It seemed like a good indication that when I bought my Vinturi Essential Wine Aerator ($39.95 at vinturi.com) a few weeks ago, the man at the checkout counter started a long-winded rave about the product. "This thing is incredible! You're making a brilliant purchase! Such a good use of your money!" I chuckled and wondered if "essential" should really be part of the title. My expectations had every reason to be high coming off the salesman's claims, but I figured the proof would be in the pudding (and by pudding, obviously I mean my wine-filled belly).
Coming off an epic wine and cheese party for my birthday in July, I resolved to make the best of the leftover bottles of red—so what if they were primarily made up of budget purchases based entirely off fun labels? I had a helper, and if all went according to plan, my bourgeois leftovers could get a nice little facelift. Numerous tests later, it turns out that even my two buck chuck can go down a whole lot smoother when properly aerated—the difference is rather impressive.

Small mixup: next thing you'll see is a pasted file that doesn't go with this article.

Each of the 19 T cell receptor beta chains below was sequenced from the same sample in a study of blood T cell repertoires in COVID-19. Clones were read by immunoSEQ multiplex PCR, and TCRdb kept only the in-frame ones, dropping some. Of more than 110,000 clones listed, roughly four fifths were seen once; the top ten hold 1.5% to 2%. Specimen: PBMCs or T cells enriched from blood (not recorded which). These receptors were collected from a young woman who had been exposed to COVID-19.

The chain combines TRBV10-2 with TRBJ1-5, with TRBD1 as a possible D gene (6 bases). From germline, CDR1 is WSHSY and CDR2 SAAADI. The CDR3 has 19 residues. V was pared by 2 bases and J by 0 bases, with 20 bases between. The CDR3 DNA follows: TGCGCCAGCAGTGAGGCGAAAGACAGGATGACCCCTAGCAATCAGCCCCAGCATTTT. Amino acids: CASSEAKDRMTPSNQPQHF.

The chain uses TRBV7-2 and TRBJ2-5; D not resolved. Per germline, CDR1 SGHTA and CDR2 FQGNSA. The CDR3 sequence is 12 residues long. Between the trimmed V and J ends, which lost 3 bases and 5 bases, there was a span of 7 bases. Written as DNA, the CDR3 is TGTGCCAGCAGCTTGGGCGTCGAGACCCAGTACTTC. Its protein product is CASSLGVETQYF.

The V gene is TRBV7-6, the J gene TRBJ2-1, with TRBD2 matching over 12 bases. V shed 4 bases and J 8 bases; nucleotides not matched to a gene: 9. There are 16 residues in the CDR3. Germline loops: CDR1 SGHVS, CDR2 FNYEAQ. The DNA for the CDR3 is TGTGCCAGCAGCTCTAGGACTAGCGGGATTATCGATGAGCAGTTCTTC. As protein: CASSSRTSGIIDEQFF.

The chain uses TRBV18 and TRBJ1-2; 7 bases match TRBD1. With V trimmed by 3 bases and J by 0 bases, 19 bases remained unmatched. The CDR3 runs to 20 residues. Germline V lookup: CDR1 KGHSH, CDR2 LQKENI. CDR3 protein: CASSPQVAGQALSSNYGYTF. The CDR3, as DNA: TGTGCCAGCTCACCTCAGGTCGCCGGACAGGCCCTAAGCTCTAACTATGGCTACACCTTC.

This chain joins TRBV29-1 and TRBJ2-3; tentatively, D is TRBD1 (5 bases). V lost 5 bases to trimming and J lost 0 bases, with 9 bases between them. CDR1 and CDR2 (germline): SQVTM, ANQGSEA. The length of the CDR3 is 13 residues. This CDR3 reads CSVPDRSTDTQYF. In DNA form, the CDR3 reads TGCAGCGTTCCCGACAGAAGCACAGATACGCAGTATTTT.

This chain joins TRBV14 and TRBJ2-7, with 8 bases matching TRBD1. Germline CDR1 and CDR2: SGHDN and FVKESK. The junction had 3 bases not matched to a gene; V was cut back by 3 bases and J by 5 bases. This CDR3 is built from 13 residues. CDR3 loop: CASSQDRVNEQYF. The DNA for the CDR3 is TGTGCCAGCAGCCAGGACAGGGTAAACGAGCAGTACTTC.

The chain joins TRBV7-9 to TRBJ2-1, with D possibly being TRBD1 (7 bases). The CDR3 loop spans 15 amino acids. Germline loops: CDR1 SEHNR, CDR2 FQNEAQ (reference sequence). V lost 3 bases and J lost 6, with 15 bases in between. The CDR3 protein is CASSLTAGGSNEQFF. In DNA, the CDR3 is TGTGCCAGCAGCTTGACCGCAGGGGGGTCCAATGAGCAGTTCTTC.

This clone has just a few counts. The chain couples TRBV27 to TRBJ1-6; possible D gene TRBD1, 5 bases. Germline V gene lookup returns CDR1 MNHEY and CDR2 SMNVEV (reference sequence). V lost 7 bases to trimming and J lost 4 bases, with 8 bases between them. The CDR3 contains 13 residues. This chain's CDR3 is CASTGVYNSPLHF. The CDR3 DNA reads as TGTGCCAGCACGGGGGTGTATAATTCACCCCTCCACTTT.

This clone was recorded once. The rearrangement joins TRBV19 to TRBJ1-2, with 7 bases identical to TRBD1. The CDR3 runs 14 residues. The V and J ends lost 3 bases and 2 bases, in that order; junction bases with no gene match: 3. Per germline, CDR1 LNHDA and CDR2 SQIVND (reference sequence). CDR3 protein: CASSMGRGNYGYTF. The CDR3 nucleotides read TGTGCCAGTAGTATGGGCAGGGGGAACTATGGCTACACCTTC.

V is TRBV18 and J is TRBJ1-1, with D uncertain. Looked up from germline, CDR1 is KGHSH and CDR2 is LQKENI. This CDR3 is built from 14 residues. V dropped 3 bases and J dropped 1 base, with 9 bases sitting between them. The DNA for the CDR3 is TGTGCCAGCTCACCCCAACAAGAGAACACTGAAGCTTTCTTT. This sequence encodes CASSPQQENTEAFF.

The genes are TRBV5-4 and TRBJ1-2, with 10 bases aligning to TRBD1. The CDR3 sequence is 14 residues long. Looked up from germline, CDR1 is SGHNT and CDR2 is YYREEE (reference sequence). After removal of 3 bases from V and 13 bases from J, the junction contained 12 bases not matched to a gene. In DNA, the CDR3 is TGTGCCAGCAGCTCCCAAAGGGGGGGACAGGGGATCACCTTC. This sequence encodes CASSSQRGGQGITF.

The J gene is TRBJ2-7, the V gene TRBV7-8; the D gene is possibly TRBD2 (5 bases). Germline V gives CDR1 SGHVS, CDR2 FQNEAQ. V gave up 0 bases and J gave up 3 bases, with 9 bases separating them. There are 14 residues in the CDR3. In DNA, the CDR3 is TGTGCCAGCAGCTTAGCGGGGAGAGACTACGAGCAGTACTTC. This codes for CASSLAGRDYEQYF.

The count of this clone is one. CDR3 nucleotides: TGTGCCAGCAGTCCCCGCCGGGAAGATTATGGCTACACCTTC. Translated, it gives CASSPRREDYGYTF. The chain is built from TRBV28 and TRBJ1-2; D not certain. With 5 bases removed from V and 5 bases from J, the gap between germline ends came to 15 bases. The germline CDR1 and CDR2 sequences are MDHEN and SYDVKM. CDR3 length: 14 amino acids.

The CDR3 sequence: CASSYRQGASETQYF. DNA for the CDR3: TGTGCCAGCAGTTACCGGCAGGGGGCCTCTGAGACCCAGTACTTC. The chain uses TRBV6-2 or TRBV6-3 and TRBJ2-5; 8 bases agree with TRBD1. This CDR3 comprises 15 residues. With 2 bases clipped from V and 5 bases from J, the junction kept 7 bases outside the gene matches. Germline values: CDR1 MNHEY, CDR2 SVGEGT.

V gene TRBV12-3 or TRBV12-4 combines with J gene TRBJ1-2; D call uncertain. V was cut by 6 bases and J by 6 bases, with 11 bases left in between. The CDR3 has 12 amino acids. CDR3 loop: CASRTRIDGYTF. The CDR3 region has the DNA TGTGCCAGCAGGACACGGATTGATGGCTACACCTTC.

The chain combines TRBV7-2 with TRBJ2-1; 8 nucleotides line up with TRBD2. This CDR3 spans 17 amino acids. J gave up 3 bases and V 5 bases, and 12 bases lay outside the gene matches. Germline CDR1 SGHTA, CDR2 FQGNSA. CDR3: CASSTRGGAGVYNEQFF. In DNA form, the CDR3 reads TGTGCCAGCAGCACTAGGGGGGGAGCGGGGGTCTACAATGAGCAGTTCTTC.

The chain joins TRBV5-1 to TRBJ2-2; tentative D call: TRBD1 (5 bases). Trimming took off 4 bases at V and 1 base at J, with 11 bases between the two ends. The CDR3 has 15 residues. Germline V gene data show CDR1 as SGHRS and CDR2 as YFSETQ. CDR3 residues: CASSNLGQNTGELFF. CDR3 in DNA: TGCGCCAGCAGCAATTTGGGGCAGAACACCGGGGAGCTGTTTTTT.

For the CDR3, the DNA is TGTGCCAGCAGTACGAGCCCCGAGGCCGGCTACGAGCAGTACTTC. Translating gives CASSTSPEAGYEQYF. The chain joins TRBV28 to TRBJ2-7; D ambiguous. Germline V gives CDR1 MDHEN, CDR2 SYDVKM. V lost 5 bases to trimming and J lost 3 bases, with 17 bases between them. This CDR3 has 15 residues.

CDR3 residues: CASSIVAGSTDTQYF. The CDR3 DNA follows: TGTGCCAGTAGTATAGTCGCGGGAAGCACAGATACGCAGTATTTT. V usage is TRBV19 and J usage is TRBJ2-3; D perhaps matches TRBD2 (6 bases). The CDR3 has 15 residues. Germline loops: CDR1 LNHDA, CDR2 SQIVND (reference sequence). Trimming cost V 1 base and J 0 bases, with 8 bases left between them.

The Vinturi is pretty straightforward as far as gadgetry goes. The sleek looking glass contraption, meant for red wines exclusively, has a wide hole fitted with a strainer (to catch any sediment) and a smaller spout on the other side—you pour into the wide end, through the spout, and down into your glass. It's a technique that requires a little bit of getting used to (sometimes it's hard to tell how much to pour before the glass will be appropriately filled) and can result in some drippage along the way, but gets easier with time. I likened this progression to an upside-down U-shaped curve: The more you practice, the easier it is to gauge how you're pouring, but at some point in the night, you've probably poured a bit too much and the job becomes harder all over again.
What happens in the glass is remarkable. One wine went from being overly tannic and undrinkable to having beautifully enticing berry notes and a fruity aroma—it was a true night and day comparison that seemed almost impossible. Honestly, how was this the same wine? Not only was the flavor improved, but the finish became extremely smooth. The bottle we'd taken one sip of and grimaced about went down nice and easy from start to finish—I even wanted more by the time it was gone. Talk about a transformation.
The best part? It takes seconds to work, is perfectly designed for both aesthetic and function, catches sediment on the way, and even has a modern-looking stand to use in between pours. The guy at Sur La Table was absolutely right—not only will these $40 improve your wonderful wine purchases, but they'll make your $7 wines taste like real winners too. In my book, that's money saved down the line!